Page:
“Best Fit” of Data to a Polynomial The same procedure outlined above may be used to fit data to a function that is a power series expansion in x. y = a 0 + a 1 x + a 2 x 2 + …amxm where a 0, a 1, …, am are constants determined by finding values that minimize the error. Note that the above polynomial is of order m. While it is tedious to do the math involved in obtaining expressions for the constants a 0, a 1, …, am it turns out that the method outlined above for finding the best fitting line works in the general case, and that a (relatively) simple method for determining the constants and confidence limits for the constants can be found using matrix methods.

Best Fit of Data to an Arbitrary Function The same procedure outlined above can usually be used to fit experimental data to any function. The difference is that the math involved is generally more complicated, and that correlation among the variables in the functions used can become important. In many cases numerical approximation methods must be used to determine the values of the constants that give a best fit of the function to the experimental data. The above method of minimizing error to find a best fitting function is what EXCEL and other data analysis programs do when they fit data to a line or more complicated equation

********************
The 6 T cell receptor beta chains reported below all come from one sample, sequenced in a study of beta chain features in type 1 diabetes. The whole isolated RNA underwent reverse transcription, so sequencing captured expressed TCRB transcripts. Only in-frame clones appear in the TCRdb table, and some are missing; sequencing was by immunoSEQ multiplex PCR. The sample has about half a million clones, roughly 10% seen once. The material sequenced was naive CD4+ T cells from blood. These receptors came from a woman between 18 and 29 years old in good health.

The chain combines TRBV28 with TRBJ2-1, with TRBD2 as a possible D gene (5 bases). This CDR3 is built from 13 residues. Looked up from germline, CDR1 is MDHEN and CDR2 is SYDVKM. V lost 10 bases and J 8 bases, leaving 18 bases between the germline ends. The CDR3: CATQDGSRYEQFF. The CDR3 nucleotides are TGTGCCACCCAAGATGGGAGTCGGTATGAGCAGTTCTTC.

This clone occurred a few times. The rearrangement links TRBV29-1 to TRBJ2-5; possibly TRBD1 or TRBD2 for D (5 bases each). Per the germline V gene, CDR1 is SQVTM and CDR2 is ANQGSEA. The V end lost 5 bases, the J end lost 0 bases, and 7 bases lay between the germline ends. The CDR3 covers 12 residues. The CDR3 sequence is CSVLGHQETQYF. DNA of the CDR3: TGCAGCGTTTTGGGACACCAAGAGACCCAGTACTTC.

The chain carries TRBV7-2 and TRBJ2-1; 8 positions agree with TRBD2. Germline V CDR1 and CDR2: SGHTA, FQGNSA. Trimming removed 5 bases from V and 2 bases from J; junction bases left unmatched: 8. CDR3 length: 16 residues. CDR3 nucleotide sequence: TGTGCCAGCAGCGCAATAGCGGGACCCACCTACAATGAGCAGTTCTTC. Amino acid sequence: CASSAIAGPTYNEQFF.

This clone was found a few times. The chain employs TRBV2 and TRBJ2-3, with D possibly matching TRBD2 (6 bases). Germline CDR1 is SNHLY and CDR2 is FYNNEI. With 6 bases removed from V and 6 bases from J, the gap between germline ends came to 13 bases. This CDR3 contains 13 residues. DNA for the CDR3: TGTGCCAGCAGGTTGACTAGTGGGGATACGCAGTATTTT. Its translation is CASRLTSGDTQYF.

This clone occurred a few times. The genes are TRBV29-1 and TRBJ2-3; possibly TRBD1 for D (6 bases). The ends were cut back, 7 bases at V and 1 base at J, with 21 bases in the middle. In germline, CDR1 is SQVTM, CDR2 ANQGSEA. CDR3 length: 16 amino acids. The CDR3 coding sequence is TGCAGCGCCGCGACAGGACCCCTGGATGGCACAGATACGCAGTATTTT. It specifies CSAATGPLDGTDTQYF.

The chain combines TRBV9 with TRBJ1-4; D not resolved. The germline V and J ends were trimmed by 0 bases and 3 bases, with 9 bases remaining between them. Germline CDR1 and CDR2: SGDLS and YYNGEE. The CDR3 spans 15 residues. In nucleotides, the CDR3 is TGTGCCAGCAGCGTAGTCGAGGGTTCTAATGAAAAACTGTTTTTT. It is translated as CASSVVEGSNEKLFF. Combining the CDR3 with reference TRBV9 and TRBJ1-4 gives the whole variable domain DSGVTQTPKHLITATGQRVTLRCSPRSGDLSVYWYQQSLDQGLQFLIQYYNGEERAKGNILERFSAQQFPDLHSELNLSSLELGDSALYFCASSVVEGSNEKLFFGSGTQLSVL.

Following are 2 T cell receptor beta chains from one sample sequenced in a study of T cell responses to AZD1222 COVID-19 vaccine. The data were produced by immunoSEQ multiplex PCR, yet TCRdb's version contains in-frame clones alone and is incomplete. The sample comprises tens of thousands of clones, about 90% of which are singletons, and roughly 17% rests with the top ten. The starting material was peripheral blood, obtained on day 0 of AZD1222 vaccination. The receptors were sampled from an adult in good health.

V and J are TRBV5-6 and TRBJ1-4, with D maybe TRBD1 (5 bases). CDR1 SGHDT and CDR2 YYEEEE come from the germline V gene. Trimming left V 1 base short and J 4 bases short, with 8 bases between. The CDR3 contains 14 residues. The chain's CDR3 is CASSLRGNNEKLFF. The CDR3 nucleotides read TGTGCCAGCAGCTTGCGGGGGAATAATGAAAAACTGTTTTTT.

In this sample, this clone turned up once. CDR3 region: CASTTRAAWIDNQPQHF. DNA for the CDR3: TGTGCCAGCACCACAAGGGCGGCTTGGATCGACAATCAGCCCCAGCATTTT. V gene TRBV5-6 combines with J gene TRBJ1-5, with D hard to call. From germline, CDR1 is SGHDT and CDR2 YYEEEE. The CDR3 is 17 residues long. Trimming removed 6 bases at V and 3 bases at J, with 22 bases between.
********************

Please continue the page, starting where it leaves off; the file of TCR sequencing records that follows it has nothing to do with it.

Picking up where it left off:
References 1) P. R. Bevington, Data Reduction and Error Analysis for the Physical Sciences, Second Edition, (Mc. Graw-Hill, New York, 1992). 2) J. N. Nibler, C. W. Garland, K. J. Stine, J. E. Kim, Experiments in Physical Chemistry, Ninth Edition, (Mc. Graw-Hill, New York, 2014), Chapter 2. 3) R. L. Ott, M. Longnecker, An Introduction to Statistical Methods and Data Analysis, Seventh Edition, (Cengage Learning, Boston, 2015). 4) D. G. Peters, J. M. Hayes, G. M. Hieftje, Chemical Separation and Measurement, (Saunders, Philadelphia, 1974), Chapter 2. 5) D. A. Skoog, D. M. West, F. J. Holler, S. R. Crouch Fundamentals of Analytical Chemistry, Ninth Edition, (Saunders, Philadelphia, 2013).